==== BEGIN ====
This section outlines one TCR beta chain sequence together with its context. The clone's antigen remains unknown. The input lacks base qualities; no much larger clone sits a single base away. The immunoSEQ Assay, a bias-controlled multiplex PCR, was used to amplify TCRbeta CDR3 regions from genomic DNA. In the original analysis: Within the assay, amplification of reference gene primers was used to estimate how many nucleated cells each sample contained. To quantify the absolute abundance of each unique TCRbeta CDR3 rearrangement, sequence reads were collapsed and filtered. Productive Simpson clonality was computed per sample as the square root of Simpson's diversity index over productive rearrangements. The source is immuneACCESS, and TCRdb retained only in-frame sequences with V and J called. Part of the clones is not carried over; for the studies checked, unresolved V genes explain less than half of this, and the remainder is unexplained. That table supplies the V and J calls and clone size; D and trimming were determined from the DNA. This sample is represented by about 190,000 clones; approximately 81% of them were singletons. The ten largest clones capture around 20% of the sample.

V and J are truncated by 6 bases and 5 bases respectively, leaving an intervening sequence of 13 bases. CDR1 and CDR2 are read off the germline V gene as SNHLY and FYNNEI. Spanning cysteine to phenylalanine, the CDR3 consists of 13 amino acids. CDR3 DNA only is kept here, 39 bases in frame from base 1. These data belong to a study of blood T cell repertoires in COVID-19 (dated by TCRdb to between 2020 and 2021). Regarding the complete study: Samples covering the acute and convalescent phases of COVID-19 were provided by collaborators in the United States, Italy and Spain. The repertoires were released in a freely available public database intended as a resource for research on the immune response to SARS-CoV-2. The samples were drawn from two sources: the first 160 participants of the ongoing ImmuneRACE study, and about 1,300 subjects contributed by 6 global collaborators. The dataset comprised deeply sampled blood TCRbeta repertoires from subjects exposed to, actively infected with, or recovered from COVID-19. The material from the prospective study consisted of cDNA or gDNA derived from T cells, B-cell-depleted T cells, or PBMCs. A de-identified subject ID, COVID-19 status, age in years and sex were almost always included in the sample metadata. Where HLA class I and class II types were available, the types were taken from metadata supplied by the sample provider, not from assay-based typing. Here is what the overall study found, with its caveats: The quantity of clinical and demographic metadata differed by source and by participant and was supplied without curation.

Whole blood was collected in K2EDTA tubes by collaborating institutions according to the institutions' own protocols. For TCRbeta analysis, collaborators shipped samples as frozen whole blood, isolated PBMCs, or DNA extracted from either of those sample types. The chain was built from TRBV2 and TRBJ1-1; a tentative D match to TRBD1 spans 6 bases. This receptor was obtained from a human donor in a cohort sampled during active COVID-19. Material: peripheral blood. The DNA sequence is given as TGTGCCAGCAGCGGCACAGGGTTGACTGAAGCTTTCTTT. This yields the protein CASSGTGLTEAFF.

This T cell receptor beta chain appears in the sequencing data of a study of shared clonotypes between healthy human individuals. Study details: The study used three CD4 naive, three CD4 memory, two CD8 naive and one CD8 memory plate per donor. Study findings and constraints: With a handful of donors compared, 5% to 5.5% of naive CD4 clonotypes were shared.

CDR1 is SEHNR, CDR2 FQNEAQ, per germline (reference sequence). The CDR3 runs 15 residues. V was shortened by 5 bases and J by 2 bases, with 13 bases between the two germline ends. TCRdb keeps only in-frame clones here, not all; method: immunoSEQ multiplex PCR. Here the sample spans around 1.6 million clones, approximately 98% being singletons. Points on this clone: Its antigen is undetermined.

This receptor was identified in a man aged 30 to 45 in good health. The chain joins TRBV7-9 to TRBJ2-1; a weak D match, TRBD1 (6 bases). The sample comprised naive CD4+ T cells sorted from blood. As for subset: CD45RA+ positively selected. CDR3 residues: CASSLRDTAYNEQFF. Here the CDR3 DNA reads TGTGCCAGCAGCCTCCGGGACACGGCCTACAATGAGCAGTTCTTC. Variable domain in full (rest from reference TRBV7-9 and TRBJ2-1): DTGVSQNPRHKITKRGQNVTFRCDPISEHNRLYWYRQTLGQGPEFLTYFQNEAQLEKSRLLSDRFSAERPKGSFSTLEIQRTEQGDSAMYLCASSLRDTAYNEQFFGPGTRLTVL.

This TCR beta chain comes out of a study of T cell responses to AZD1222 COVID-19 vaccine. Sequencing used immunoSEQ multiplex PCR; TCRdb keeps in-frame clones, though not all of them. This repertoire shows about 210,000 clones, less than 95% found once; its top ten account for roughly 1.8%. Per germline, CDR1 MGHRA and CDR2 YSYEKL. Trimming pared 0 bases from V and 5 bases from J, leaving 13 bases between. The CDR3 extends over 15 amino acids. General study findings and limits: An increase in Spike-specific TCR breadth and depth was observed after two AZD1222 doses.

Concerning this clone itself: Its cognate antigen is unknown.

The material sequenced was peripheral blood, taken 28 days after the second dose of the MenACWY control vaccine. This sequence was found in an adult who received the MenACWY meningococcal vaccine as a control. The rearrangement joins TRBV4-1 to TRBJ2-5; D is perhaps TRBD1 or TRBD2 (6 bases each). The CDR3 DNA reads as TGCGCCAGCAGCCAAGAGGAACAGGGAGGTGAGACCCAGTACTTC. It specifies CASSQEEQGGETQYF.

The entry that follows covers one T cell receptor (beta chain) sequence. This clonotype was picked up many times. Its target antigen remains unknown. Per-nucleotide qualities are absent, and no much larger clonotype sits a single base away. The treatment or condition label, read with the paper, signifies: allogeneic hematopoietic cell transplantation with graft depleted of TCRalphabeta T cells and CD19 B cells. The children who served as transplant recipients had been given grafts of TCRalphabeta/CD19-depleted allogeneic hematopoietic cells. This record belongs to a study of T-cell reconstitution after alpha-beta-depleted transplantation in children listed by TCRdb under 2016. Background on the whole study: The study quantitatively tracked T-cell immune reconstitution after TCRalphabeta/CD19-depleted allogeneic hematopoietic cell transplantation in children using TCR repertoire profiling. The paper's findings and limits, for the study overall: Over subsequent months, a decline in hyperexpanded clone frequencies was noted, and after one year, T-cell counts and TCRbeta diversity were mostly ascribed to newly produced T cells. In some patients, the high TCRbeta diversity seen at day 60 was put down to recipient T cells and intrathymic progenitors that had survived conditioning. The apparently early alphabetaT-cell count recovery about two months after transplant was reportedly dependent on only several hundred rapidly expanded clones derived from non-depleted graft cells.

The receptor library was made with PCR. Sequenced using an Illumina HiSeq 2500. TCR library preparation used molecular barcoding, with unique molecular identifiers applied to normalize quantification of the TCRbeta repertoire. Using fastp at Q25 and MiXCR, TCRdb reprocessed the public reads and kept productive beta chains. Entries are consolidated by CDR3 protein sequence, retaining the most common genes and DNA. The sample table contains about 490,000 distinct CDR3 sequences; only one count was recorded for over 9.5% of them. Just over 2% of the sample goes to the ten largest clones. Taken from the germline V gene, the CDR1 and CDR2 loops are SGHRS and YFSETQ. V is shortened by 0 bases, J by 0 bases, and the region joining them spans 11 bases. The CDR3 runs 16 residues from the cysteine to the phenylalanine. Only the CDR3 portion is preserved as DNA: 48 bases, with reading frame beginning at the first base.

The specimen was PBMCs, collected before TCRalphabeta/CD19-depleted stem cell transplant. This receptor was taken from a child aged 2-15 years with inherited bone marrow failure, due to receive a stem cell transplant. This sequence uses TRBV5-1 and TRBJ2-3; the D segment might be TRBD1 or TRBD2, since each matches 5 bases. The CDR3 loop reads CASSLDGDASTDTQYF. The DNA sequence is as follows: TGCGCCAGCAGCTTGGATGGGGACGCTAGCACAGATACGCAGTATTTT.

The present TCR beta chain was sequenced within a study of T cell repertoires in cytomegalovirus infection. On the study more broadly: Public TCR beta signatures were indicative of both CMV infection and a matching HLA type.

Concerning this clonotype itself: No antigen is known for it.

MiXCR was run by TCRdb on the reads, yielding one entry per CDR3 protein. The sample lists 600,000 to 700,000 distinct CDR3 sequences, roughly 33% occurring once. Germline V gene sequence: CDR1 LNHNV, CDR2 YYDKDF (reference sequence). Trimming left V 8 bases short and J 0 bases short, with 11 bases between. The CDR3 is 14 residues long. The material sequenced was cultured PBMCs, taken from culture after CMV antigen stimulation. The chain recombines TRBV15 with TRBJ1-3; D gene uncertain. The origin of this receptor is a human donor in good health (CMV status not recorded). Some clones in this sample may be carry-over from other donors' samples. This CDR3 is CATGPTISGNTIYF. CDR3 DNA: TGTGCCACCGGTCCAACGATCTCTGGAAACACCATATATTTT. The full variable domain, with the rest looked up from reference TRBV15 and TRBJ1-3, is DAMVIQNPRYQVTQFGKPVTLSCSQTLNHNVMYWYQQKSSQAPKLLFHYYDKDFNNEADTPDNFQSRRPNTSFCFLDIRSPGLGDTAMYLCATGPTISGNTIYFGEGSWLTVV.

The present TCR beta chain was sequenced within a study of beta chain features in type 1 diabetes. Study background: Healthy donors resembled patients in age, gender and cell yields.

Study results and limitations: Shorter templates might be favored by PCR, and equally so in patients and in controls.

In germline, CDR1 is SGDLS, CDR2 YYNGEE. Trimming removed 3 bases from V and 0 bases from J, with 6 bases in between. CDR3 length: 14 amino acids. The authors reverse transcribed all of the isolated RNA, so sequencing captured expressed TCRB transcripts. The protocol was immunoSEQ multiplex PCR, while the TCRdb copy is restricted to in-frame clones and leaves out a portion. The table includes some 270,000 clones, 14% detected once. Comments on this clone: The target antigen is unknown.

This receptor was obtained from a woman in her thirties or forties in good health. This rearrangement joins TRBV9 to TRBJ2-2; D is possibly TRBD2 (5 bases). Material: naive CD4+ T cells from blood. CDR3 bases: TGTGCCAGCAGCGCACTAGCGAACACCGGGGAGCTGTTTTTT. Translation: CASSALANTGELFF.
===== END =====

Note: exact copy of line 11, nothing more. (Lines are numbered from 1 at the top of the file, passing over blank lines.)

The receptor library was made with PCR. Sequenced using an Illumina HiSeq 2500. TCR library preparation used molecular barcoding, with unique molecular identifiers applied to normalize quantification of the TCRbeta repertoire. Using fastp at Q25 and MiXCR, TCRdb reprocessed the public reads and kept productive beta chains. Entries are consolidated by CDR3 protein sequence, retaining the most common genes and DNA. The sample table contains about 490,000 distinct CDR3 sequences; only one count was recorded for over 9.5% of them. Just over 2% of the sample goes to the ten largest clones. Taken from the germline V gene, the CDR1 and CDR2 loops are SGHRS and YFSETQ. V is shortened by 0 bases, J by 0 bases, and the region joining them spans 11 bases. The CDR3 runs 16 residues from the cysteine to the phenylalanine. Only the CDR3 portion is preserved as DNA: 48 bases, with reading frame beginning at the first base.